POSC 326 8/25 - 9/23 notes - First weeks up until Exam 1
POSC 326 8/25 - 9/23 notes - First weeks up until Exam 1 Posc 100
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This 13 page Bundle was uploaded by Laura Pratt on Saturday January 23, 2016. The Bundle belongs to Posc 100 at California State University Long Beach taught by in Spring 2016. Since its upload, it has received 66 views. For similar materials see Intro to american government in Political Science at California State University Long Beach.
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Date Created: 01/23/16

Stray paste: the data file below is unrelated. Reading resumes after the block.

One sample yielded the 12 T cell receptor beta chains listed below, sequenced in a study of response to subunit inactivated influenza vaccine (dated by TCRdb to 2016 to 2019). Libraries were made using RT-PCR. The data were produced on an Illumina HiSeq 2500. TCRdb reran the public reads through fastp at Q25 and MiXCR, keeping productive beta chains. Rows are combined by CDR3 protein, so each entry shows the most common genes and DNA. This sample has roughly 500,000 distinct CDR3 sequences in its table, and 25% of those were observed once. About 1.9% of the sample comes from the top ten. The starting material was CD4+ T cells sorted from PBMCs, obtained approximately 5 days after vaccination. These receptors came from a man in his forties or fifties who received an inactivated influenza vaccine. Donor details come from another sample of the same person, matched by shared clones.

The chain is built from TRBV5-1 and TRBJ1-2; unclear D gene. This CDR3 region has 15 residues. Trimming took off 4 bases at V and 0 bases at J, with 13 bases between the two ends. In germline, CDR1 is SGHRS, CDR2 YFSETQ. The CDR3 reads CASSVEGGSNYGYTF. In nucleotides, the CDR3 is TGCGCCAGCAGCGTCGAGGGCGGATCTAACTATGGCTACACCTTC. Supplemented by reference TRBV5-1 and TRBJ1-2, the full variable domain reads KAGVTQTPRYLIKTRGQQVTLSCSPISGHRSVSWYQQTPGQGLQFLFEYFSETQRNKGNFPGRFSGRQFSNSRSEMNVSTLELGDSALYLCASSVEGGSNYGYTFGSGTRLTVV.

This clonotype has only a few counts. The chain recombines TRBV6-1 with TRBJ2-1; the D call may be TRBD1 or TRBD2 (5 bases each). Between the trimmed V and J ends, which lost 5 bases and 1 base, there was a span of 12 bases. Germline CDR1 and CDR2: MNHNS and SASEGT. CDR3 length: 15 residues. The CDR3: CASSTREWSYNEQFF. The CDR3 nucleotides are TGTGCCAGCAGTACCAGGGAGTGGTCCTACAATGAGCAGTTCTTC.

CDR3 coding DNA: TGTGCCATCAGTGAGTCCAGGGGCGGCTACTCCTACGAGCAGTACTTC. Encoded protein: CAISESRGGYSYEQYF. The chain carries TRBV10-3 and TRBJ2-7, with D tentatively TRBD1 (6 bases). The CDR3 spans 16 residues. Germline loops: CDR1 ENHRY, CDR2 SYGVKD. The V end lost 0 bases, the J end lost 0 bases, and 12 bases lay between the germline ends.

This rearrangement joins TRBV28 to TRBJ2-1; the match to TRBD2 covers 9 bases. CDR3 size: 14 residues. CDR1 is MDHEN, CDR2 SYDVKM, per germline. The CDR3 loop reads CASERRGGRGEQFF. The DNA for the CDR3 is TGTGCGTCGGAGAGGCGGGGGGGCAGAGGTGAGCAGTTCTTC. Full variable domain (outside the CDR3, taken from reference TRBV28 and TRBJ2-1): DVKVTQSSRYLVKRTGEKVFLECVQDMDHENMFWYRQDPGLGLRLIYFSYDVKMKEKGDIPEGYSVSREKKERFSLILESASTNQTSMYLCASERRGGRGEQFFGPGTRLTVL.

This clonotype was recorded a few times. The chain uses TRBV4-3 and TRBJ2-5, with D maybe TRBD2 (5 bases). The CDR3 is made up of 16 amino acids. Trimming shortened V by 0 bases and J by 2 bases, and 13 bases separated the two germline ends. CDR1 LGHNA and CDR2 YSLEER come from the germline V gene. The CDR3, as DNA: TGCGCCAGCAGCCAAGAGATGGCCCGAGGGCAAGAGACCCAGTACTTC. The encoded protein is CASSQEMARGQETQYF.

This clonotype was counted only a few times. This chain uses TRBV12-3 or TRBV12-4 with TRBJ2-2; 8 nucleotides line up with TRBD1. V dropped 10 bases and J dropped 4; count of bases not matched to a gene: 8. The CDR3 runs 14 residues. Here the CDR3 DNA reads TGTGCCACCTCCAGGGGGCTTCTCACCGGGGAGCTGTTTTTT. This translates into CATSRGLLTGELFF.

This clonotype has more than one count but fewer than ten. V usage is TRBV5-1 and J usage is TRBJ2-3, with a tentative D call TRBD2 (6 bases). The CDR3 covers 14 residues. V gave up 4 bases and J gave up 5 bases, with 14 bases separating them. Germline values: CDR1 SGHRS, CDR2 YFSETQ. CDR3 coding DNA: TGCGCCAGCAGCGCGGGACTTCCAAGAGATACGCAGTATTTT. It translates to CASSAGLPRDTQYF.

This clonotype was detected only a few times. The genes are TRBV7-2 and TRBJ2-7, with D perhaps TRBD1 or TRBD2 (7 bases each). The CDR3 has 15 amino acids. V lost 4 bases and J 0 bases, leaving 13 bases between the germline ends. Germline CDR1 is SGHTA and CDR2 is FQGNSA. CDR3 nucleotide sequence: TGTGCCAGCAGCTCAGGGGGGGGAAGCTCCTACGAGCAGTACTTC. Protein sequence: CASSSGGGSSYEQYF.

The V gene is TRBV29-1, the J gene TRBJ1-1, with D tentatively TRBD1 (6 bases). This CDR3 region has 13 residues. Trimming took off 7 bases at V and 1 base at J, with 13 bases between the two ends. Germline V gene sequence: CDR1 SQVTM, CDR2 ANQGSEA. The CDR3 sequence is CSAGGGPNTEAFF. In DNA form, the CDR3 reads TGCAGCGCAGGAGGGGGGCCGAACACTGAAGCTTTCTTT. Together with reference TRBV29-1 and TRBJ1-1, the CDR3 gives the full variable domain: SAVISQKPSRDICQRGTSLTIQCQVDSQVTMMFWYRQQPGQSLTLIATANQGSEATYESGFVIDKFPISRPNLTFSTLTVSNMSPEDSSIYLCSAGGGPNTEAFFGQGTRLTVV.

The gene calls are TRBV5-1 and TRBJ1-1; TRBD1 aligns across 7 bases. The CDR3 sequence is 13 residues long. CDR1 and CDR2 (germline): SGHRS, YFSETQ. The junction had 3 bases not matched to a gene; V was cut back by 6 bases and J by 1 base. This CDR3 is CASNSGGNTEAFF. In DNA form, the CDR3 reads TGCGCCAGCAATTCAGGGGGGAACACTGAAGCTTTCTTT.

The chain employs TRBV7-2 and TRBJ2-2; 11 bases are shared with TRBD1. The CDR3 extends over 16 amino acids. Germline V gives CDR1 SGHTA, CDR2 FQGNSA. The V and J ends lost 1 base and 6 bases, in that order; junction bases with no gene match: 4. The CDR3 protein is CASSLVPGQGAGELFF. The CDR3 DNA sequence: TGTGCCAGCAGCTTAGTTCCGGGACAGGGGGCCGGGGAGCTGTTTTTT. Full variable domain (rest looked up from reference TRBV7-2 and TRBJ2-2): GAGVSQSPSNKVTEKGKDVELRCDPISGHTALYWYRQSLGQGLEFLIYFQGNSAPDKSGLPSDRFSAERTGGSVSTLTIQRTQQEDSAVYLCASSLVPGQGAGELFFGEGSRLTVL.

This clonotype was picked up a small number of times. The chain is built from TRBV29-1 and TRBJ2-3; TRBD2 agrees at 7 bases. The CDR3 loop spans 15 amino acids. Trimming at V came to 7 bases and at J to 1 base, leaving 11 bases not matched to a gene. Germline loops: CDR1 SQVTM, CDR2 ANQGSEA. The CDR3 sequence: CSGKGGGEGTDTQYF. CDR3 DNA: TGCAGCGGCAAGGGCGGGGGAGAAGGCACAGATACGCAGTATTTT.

8.25.15 Democracy, because we vote? o What about the substance of Democracy? o Would people choose to live the way they do? (The 99% versus the 1%) Owen’s Valley – colonialism Growth machines American legislation – Council (Alec) o Power from federal level to the states 8.27.15 Imagined California o Dream and Western mythology Realities of Power and Inequality From “Failed state” to “recovery” o Necessary assumption – growth is necessary and good We are democratic – accept and don’t question this fact Countries that aren’t democratic have elections o Imagery of CA has persisted over time o Mythology – colonizing America – shining city on the hill Reconstructing the image – mythology of the wild west o Rebirth and renewal – religion o Reinforces individualism and industriousness o Doing/wanting to do the right thing – flaw is built into the structure Recognition that the image does not represent reality Western History – Patricia Limerick – not as utopian as we think it is o More reliant on government o As wealthy class increases – we conceal inequalities o Economic – political inequalities Abbott Kinney – Developer of Venice – wanted to transfer Italian Venice to California Jean Baudrilard o Copies without the real thing to start with o So caught up in this artificial world – everything is artificial “Gidget” – movie of 1950s = suburban eden o Imagery of California and beach lifestyle – beach blanket transformation o Goldwater girls Dress code – had to be in modest uniforms (Hilary Clinton) Herbert Marcuse o Onedimensional society So material obsess – have no capacity to critique what is around us People don’t see inequalities of the world so we are stuck in a one dimensional society Guy Debord – society of the spectacle Social Psychologist – definition of polices – Lasswell o “Who gets what, when, where, and how” o The wealthy and powerful – plutocracy (system by and for the wealth) o C. Wright Mills and the power elite California Dream might end – failed state o Can’t provide for the people o Police isn’t policing, violence, security, control of what’s going on o During recession – less services – comparative to prior – worse Hit CA hard because real estate is so important here o Finance insurance real estate Foreclosure on mass Spanos, Stockton – unemployment = 30% o During the recession – there were cutbacks on Calfire, education and highways 9.01.15 Continuities in California History o 1. Presence of Elite structures Political, cultural, economic Household income in 2013 Top 20% Next 20 20 20 Bottom 20% 51% 23%14.4%8.4% 3.2% ½ of all households take up 50% of salaries in this country Top 1% in US owns 34.6% of all assets (stocks, bonds, real estate) Top 20% controls 85% of everything o California is one of most unequal distribution of wealth Top 1% in CA control 25.3% of income (6/5 states and D.C.) Top 10% 54% of all income During bubble – 1% increased 189% while other 99% decreased 6% o Rich families – wealth is passed on corporate rather than to pass estate to family o 2. Rise/Consolidation lf corporate power During 1920s, LB, Huntington was the biggest oil producer in the world o 3. Dependence on cheap labor Mostly immigrant labor in history People become resentful of immigrant workers – “take work from Americans” o 4. Resource extraction and transforming environment Hydraulics during gold rush done by big corporations In 1850 alone, Sacramento’s population went from 1,000s of people to 44,000s of people In San Francisco Bay area life in the sea is not native o 5. Relationship between economics – state’s goal is to distribute wealth Robber Barrons: Stanford, Huntington, Crocker, Hopkings Railroad Homestead act in 1962, government subsidized land Reclamation act – taking and giving land – 1902 (AKA Newland Act) o Governments were to facilitate capitalism o Western Times and Water wars In 1910s, LA is taking H2O from Owen’s Valley Historical method o Relationship between history and theory o Does one start with theory to draw inferences from history? Or do you look at history to draw a theory from it? Walton argues history > theory Patterns of development o In order to draw inferences – compare areas – what kind of social arrangements do you have? (Capitalism, Socialism, etc.) o Are there phases? There are patterns of development to look at SP 32 and SP 350 o Walton ≠ MacroHisory o Story and narrative o Patterns and development o Piautes – Native American tribe o Transformation from agriculture to mining 9/3/2015 - Patters/Phases State Expansionary Progressive (19001903) Welfare (1930 (18601900) - To serve greatest Present) - Over time, number – - Welfare government Utilitarianism phases – institutions more spread from expectations west over of what time government - Went from will provide localized to expansion Society Pioneer Civil society National identity - Pioneer - Organization that - Old west – society – give society national don’t have form/content parties “western” support because of state Type of Fragmented class Community rebellion Social movements movement action - there are class divisions, but not as established as American east - Paiutes o Europeans come and Indian wars occur (18621865) o As land is taken away from Natives, they resisted, early settlers fought back against Indians and Fort Independence resulted (came to be on 4 of th July 1862) o As settlers came in increasing numbers, they fought back as much as they could Starved out the Indians so that they would surrender - JW Davidson – Fort Tejon o Consideration – mining – where people look to strike rich - Incorporating (Wage) labor o What happens next? o Incorporate them as wage labor – which is necessary to have production happening o Quick to blame the Indians by saying they are children and/or drunk - Paternalism o Paternal relationship between Native Americans and how the general population took care of them - Moral Economy o Comes from a peasant society in a precapitalist world o Before capitalism – had feudalism o Mode of production = rate of production o Relationship between worker and owner – Landowner/Peasant (closed relationship – had to pay obligation to landowner) Could never leave that obligation Localized Mostly based on agriculture Born peasant – stuck in situation Local people had to figure things out on their own There were rules for behavior – what society defined as acceptable versus unacceptable behavior E.P. Thompson – James C. Scott Public transcript Hidden transcript – codes that peasants use between them o Responsibility in feudalism – moral economy – no one should go hungry – merchants are expected to lower price so people can afford food Value system changed in capitalism – it is the complete opposite of these principles With the coming of capitalism, everything gets transformed – become a free agent as a worker Can go anywhere you want as long as you have the means Industrial – industrial revolution World economy via trade Even though there were governments in Feudalism (taxes, judicial system, military) but for the most part, government was not spoken of – didn’t affect your life on a daily basis o Highly ritualized actions – if you keep violating moral code Wife selling Tired of wife – sell her Rough music When you had someone having an affair and the community knew about it and disapproved of the behavior Older guy and too young girlfriend They would take out whatever made noise and would congregate and make noise around the building Riding the stang (stag) Used for series of violations Turn jacket inside out – take antlers and attach them to the person – stag would have a hunt o Peasant life in England One of the ultimate forms of reinforcement if all else fails – arson Symbolic act against property – burn down property 9/8/2015 - Transition from pioneer to civil society o Society lacks the institutional structures o Needs to define morality for the society o Luddism Luddites (1790s1810s) o Once governments and institutions take place, new kinds of arrangements arise (state is more powerful) o Anarchism (aka anarchosyndicalism or just syndicalism) Anarchists understand that there are some tasks that will have to be done – does not completely lack any structure If you do away with state system – selfgoverning mechanisms are much better for people Argue that in our nature is that we are empathetic human beings – not violent (the state has caused us to become violent harsh beings) o Definition of civil society – (Pg. 91) comprises the network of institutions beyond the family that are not, strictly speaking, part of the government or the formal economy. INPUTS OUTPUTS (Governin g ELECTION DEMANDS POLICIES SOCIET Y Economic Interests Seemed to be the reason that you have elections is just to have elections – just a mechanism – no more no less Groups in societies are just there to organize institutions (groups) Electoral mechanism itself does not describe a democracy Interest group politics (aka pluralism, polyarchy – rule of the many) o Pluralist theory posits that you go from civil society to interest groups o David Truman and Robert Dahl About the plurality of interests competing against each other o Pg. 43 – Paiute brass band – transition to “civil society” o Marxist theory – it is not purely competition within society, but there is an economic interest base - Dependent (uneven) development o In the matter of a year or two – mining was taken over by big corporations Pushed miners out They went to other side of Sierra Nevada They found the Comstock Lode – found silver o 1856 – Flores o Cerro Gordo Mine o Mortimer Belshaw o Victor Beaudry Instead of having free for all – the above two formed the Union Mining Company Build toll road from Cerro Gordo to Swasea to Keeler Wanted to export out towards L.A. o Remy Nadeau – all silver ends up in L.A. – this is the capital of money that the city of L.A. was built on (serves as economic foundation for LA) o It’s about developing a separate relationship between regions – form of colonialism – it is a colonial relationship (nothing but an independent form of development) - L.A. story 9/10/2015 - Dependent Development (cont.) o Pgs. 55 & 56 Essay topic Western development struggled on dependency…. Don’t care about the people who live there, but they care about the silver Colonization of Americas, power is concentrated outside the immediate area where the exploitation is taking place o American exceptionalism Critique on this view – Richard Hofstadter S.M. Lipset Walton is saying that Owen’s Valley is imperialism/colonization (the Indians were not barbaric, they were just children) Manifest Destiny (philosophy that we are preordained as a country that develops from east coast to west coast) o Primitive accumulation How it is that development plays out Marx – at the beginning of any capitalist development, someone or something has to accumulate more to set a foundation (e.g. property) and need to capitalize on it to make money First step of capitalism – seizure or theft of property or other resources Four stage model of how capitalism develops: 1. Primitive accumulation (Pre/proto capitalism; market behavior is part of accumulation), 2. Competitive capitalism, 3. Monopoly capital (businesses getting to big and corporations/entities are going to rule the world), 4. Late capitalism (commoditization of all aspects of society, art, literature, dance, etc.) – go back to primitive accumulation after the fourth stage Primitive accumulation in Owen’s valley – taking land away from Piautes When it comes to any natural resource – it is obliterated – no thought of its sustainability Extraction of resources has to do with labor as well – when people have been used up, the system disposes of them No consideration for people living outside the region – people get left behind too There are limits to how much outside influence can come in Changes come when pioneer society comes about What it means to behave well (moral values - L.A. Story (Water) o How quickly L.A. developed after capital developed in 1880s o Did not have industrialization happening immediately – but it is the idea of capitalism spawning off quickly o As of 1880 census – the western part of U.S. was more urbanized than the eastern part – representative of uneven development o Development of capitalism o Crisis ecologic drought economic – first major depression of modern era – 1870s – too much power concentrated in big business – trusts 1937 – recession – economy receded but did not get back to depression level Charles Nordoff Wrote pamphlet on the health living of SoCal Real estate boomed in SoCal after Nordoff wrote this – 1880s people came in mass Water sources in California LA river San Gabriel Santa Ana SD river o All of this had to fixed in some way Zanja System – ditch system Wooden pipes were replaced by ceramic and metal pipes Ditches – street of houses and then behind there would be water flowing through for drinking and bathing 3 important characters o Fred Eaton Head city engineer, major of LA (18981900) Tried to find other areas to get water to LA with William Mulholland – saw that Owen’s mountain was getting water to Owen’s lake – eventually stealing water to get it to LA o William Mulholland Ditch digger, and then head of LA water system o Joseph Lippincott In charge of reclamation project of Owen’s valley (premise was that the federal government would lease land as long as there was promise to bring irrigation to the desert) 9.17.15 - Mono lake went down 46 feet from 19411981 - California seagulls – in Mono lake - Mono lake is like Owen’s lake – seawater – for purposes of drinking water, needs to be caught before it comes into the lake (from the Sierra Nevada’s directly because afterwards it is not usable) - Los Angeles is not the only city that was involved in having to bring water into the city (e.g. San Diego, the Bay area – it is a California problem) - Desalination plant in Santa Barbara (very expensive) and Northern San Diego county - Duplicity of what was going on in L.A. at the time Fred Eaton, William Mulholland, and Joseph Lippincott (Fred Newell is his boss – Lippincott – Reclamation service) o Los Angeles lake was all dried up and spring was not enough to water the city because the population was growing so quickly and what they found/could harness was not adequate o Lippincott had already (as part of the reclamation systems) had already been sent out to Owen’s valley to survey it – got in contact with Eaton and talked to Mulholland (chief engineer) and notified him that there was a lot of wasted water because it was a seawater lake o Lipincott told the L.A. guys that he would give them the data he had acquired from having surveyed it o Eaton bought Rickey Ranch (located in Long Valley) o Checkerboarding – buying properties around the property so that the value of the property you want goes down. o Eaton ends up with a lot of money for L.A. o 90% of Owen’s valley is owned by L.A. o 19191920 – drought in California o L.A. Aqueduct (1910s built) DWP o Colorado River Aqueduct (1930s built) MWD o California Aqueduct (1960s built) – State of California o Central Valley project (1930s built) – Fed (U.S.) Government o San Louise Reservoir 9.22.15 Pg. 5560 - Pioneer to civil society o Progressivism (18901910) “Hay day” Eaton was interested in serving public interest by buying land in Owen’s Valley and selling it back “Serving the public interest” Phrase attached to Progressivism – “greatest good for the greatest number” (Utilitarian) Where is the greatest number of people? In L.A. You are taking advantage of a few thousand people in Owen’s Valley Eaton goes to SF Los Angeles asks for bond (the idea was to build aqueduct, need money to build it) Mulholland ChinaTown – they are going to move the boundaries of the city to extend where the water/aqueduct is San Fernando Mission Land Company L.A. Examiner – Hertz (owner) – article came out about aqueduct – they are taking the water to make money, not help the people of Los Angeles Leslie Brand – founder of Glendale and put together missionland company Porter Ranch Irrigated the San Fernando valley after they had left overs from Los Angeles Element in progressive values that puts the power in the hands of a few powerful people Progressive Reforms Nonpartisan elections and direct democracy Part of old oligarchy Situation where old oligarchs are playing/participating in secret deals New Oligarchy Spreckles – not considering himself as a progressive but was still promoting the greatest good for the greatest number Late 1800s and early 1900s – capitalism had brought into the fold people who had just made an enormous amount of money in very little time New Oligarchs were not intending to democracize anything, but rather making money – is it democratic? As a byproduct maybe Railroad for Owen’s valley would have benefited them but it did not happen o Collective action Prior to the coming of mining interests, people had taken matters into their own hands (arson) To tell people how they needed to behave Pioneer society becomes civil society Government comes in – police, and other municipalities come into play Part of what democracy teaches one to do is play by the rules so when people have disputes or concerns, they sign petitions, take them to court, what happens when L.A. takes the water? Law suits are filed, etc. o Law suits against the aqueduct did not do anything to stop them o Since it did not work, they started writing letters to congress that they were not treated fairly and even to the president o P. 173 May 1924, L.A. starts pumping out more water (drought) and they start taking ground water to supply Los Angeles – first attack on aqueduct takes place (dynamite) Did not immediately change anything o What happens soon after the attack on the aqueduct? The idea that people are engaging in civil disobedience but without violence Civilization has come to Owen’s valley They went to Alabama gates and protested to demonstrate that they were going to take it over and shut a spigot to redirect water back to Owen’s valley o What happens next? They use dynamite again We are taught to follow rules by voting and protesting peacefully, but what happens when this doesn’t work? None of this works – need to engage in forms of civil disobedience (e.g. dynamite) Didn’t win per se, but raised awareness Only time we pay attention to ordinary people – attention and access to the system Symbolic action against property that matters – don’t want to hurt people but hurt property which draws attention to the cause Owen’s valley was able to make arrangements with L.A. later on o Organized development This is the rise of the welfare state Changed expectation of the state to find solutions and put it back together again With the coming of the Great Depression – government becomes responsible for organizing development that would be beneficial for Owen’s Valley Reorganization of economic activity in Owen’s Valley o 1. Reintroduction of Agriculture Had this land that they leased to have their cattle on their property In 1920s had 500 something farmers and by the 1930s and 1940s it was dominated by a few farmers in Owen’s Valley o 2. Rise of Tourism Having mostly to do with the rise of the automobile age 1910s 1% households had automobiles and by 1930s – 45% of households had cars People belied that if you were physically fit, you were sound of mind Hunting, fishing, etc. o 3. Rise of the movie industry Mostly cowboy western films, startrek films – in Alabama Hills The idea of dependent development has not gone away o 4. Rise of Internment camps in the 1940s Manzanar – North of LonePine Environmental movement - Shift to national context o Toward social movements